A career roadmap: Don’t be afraid to ask for directions

If you want to be a leader in your firm, you must understand the skills needed to be considered leadership material.

10/29/2012


We come out of college, work for a few years—having taken the engineer in training (EIT) and perhaps the professional engineer (PE) exam—and then we wonder, where do we go from here? Unless we have a mentor already identified and working with us, many of us can’t answer that question. We are so busy trying to get all the credits we need to graduate, find a job to help pay the tuition bills, and get our PE licenses, that we don’t stop and ask ourselves, “Where is the career roadmap and how do I navigate it to reach a leadership position?”

So much has been written on this subject of leadership it almost seems ridiculous to write another word, but I find that so many people don’t really know what it takes to be considered for a leadership roles in their companies. Many of the engineers with whom I work tell me that they just want to concentrate on doing good work, and let the results speak for themselves. Others tell me, “Hey, I went back and got my MBA and now I am just waiting for my big promotion into management.” Doing consistently good work and furthering your education are excellent tactics, but that should not be your entire strategy. It may leave you lost—and frustrated.

So what should your strategy be? You guessed it: Write your own roadmap. Start with the end in mind. Where do you want your career to take you? If you want to be a principal or business leader in your firm, then you must understand the skills you must demonstrate and the contributions you must make to be considered leadership material. Think of these as the navigational checkpoints on your career roadmap that will lead you to that leadership role. Typically, the skills are a combination of your technical capabilities, business management skills, and professional or “soft” skills.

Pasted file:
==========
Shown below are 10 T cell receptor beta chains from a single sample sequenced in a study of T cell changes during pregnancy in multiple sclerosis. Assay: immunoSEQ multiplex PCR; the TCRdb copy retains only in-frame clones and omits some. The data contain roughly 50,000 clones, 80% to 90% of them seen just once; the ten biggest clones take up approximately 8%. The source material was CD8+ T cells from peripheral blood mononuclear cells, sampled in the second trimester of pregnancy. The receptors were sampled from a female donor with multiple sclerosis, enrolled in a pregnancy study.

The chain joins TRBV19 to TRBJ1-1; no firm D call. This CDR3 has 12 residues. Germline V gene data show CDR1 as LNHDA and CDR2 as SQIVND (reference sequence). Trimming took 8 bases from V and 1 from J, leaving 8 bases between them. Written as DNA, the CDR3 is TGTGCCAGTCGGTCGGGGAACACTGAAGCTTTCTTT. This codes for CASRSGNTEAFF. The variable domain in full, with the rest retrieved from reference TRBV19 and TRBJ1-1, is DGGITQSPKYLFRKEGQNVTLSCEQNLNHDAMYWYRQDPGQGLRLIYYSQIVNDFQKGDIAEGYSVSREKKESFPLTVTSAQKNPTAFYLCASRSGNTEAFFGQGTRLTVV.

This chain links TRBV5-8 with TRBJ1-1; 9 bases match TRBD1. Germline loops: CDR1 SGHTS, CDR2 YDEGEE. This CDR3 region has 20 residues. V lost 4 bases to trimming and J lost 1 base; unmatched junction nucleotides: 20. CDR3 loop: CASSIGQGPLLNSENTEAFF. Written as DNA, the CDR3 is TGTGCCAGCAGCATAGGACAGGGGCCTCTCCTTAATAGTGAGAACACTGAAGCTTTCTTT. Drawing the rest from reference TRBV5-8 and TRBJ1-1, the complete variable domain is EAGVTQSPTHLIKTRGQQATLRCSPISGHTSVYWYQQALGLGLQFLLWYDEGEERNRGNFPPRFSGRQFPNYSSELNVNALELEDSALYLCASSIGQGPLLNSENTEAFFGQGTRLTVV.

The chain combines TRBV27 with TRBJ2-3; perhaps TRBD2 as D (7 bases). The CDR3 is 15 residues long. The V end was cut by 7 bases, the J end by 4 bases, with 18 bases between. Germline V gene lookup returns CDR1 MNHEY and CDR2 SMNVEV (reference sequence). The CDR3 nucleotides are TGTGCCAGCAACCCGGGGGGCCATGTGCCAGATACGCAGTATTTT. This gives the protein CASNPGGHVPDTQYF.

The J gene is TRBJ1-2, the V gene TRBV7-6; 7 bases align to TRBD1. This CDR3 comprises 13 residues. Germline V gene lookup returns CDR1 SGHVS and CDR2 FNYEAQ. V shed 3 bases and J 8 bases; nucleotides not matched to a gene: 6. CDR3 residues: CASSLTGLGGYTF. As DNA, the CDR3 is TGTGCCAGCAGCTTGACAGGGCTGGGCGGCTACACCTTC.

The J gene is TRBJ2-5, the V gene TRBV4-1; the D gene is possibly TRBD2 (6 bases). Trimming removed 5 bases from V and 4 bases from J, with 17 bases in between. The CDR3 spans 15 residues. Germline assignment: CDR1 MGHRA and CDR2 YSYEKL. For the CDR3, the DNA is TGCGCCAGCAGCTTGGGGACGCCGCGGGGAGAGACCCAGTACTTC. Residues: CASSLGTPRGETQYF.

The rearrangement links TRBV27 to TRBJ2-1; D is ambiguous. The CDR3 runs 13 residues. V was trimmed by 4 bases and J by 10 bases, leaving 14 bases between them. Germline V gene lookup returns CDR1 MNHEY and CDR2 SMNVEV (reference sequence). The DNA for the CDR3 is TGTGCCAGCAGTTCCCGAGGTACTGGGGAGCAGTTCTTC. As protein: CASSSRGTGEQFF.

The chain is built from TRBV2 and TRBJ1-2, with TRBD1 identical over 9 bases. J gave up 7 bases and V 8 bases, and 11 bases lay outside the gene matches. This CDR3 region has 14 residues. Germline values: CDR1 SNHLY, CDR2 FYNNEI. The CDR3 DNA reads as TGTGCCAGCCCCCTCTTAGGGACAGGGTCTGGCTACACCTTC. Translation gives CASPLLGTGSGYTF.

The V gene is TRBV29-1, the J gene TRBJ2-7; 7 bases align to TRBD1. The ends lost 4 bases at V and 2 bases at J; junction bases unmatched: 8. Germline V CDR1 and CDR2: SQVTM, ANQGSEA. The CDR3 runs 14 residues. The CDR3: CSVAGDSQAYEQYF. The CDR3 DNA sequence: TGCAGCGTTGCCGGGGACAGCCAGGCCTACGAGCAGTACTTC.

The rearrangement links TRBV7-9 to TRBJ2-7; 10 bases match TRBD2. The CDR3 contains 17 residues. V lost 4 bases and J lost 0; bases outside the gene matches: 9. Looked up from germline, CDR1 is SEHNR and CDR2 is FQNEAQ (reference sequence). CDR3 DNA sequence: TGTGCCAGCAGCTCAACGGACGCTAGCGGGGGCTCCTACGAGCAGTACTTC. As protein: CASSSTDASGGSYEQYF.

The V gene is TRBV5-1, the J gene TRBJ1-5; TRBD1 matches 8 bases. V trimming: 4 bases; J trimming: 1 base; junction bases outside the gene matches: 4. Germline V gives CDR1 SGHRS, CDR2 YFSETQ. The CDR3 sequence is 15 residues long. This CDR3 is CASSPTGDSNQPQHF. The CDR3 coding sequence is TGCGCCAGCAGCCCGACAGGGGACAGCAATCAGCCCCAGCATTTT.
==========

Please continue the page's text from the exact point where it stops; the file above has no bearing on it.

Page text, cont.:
Instead of guessing which skills are most important for your company, interview an executive or principal in your firm and ask him how he rose to a leadership role. Ask him to share a skills checklist and, more importantly, how the skill was demonstrated. Here are a few navigational checkpoints to start that conversation:

Technical skills: These are any special skills or technical knowledge that makes you a stronger engineer for the firm.

  • Certifications, specialties, advanced education
  • Design awards, patents, industry recognition.

Business management skills: These should focus on demonstrating that you have learned the business of your firm and how you can help run the business.

  • Estimating, accounting, and/or budgeting
  • Marketing, sales, or new business development—skills that focus on generating revenue
  • Legal/contract negotiations or dispute resolution
  • Client satisfaction
  • Market development or generating a new practice area
  • Recruiting, employee supervision, and management.

Professional skills: These skills focus on how you present yourself to others, and how well you communicate.

  • Executive presence
  • Collaboration and ability to build strong teams
  • Public speaking, presentation
  • Managerial courage
  • Flexibility/adaptability
  • Personal interests.

Once you’ve had the discussion, ask the principal or executive to rank the skills in importance and ask for suggestions on how to fill the gaps. Do not ignore the soft skills. So many times, I’ve seen very strong engineers with good project or team management skills get overlooked for leadership roles because they just didn’t know they needed to consciously demonstrate professional skills. Don’t be afraid to ask for direction from people who have travelled a similar career path. They may keep you from getting frustrated and lost and may even show you a few shortcuts.


Jane Sidebottom is the owner of AMK LLC, a management and marketing consulting firm that provides market development and growth expertise to small- and medium-size firms. She has 20 years of management and leadership experience in both consulting engineering and Fortune 100 organizations. Sidebottom is a graduate of the University of Maryland.